Student Life 315
against Carolina, State, and Duke, with rapid-talking William M.
Bethune of Clinton as play-by-play announcer. Coverage continued
with broadcasts of the football and basketball games in the fall and
winter. There were also record shows and choral presentations, and
each Sunday the services at the Wake Forest Baptist Church were
With the move to Winston-Salem WFDD was given a suite of
rooms on Pub Row in Reynolda Hall as a studio. It had troubles with
its transmissions at first, at one point sending out programs which
could be picked up by short wave in Richmond but not on the
campus. After a nasty warning from the FCC, which threatened a fine
ranging from a hundred to five thousand dollars, the equipment was
put in order.
In the spring of 1950 Julian Burroughs, then a junior from Rock-
ingham, had been named station manager, and that began an asso-
ciation which later was to become permanent. In 1958 Burroughs,
having completed graduate work, returned to the campus as an in-
structor in speech. In 1960, shortly after the Department of Speech
was created, he presented a proposal under which the trustees would
provide a budget for the station and support a petition to the FCC for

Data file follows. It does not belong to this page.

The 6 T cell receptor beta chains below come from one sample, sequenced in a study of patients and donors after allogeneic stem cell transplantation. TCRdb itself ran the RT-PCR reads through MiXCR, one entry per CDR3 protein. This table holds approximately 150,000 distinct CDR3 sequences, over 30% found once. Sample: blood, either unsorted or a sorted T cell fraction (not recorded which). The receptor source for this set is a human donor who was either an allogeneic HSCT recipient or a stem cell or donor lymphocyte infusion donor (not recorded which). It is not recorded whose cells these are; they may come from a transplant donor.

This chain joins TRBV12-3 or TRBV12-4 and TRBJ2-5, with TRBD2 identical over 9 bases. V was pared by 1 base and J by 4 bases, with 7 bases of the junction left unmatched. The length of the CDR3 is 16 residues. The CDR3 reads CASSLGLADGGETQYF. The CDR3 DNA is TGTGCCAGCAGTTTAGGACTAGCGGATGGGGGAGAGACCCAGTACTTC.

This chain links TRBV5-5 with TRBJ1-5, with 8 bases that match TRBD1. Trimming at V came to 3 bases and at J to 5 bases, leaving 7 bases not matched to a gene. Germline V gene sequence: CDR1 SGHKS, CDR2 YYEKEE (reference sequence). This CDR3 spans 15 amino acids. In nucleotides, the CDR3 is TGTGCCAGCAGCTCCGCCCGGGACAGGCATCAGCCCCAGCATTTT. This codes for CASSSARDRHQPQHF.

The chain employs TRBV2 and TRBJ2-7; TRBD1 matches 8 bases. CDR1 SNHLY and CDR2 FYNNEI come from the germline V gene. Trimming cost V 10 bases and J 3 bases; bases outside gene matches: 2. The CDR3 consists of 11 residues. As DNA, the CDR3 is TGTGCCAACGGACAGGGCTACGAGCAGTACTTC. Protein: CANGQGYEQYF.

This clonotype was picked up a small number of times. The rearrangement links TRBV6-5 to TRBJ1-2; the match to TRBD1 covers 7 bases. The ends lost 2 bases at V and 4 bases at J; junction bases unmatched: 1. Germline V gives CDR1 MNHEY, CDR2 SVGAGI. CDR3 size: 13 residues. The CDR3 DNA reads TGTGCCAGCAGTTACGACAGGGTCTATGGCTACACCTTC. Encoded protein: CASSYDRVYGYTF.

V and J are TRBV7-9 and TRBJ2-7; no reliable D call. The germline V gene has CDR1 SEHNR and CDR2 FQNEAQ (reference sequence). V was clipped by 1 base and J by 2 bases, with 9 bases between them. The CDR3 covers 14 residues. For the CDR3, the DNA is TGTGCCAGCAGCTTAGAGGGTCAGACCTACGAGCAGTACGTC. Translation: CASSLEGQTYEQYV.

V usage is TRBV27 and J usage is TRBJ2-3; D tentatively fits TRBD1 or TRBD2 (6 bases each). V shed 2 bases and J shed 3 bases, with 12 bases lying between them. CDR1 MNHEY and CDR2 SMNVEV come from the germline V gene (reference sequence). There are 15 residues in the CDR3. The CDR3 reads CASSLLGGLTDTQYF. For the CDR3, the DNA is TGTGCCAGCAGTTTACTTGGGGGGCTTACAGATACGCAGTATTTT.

an FM license with which Wake Forest would broadcast classical
music and educational programs to the Winston-Salem area. The
trustees approved the idea, and on March 13, 1961, WFDD made its
first FM broadcast. Under the new arrangement, Burroughs was made
station director, which caused some resentment among students. They
thought that they had lost control, but the move was probably
necessary to provide the kind of supervision the facility required.
Except for Burroughs, the station was staffed entirely by students, and
they got good experience in radio production. Shortly after the
addition of the FM frequency, Old Gold and Black said editorially
that "in the space of a few short years, WFDD has evolved from a
small broadcasting to a top-flight educational FM station…. [It] does
an admirable job." Its service was enhanced in 1966 when power was
increased from 10 to 36,000 watts, allowing it to reach listeners in
Danville, Charlotte, Chapel Hill, Blowing Rock, and all points in
Drama, which had been neglected in the first 108 years of the
college, chiefly because the students were all men, put down its
modern roots in the spring of 1942. At that time Jack Easley, son of
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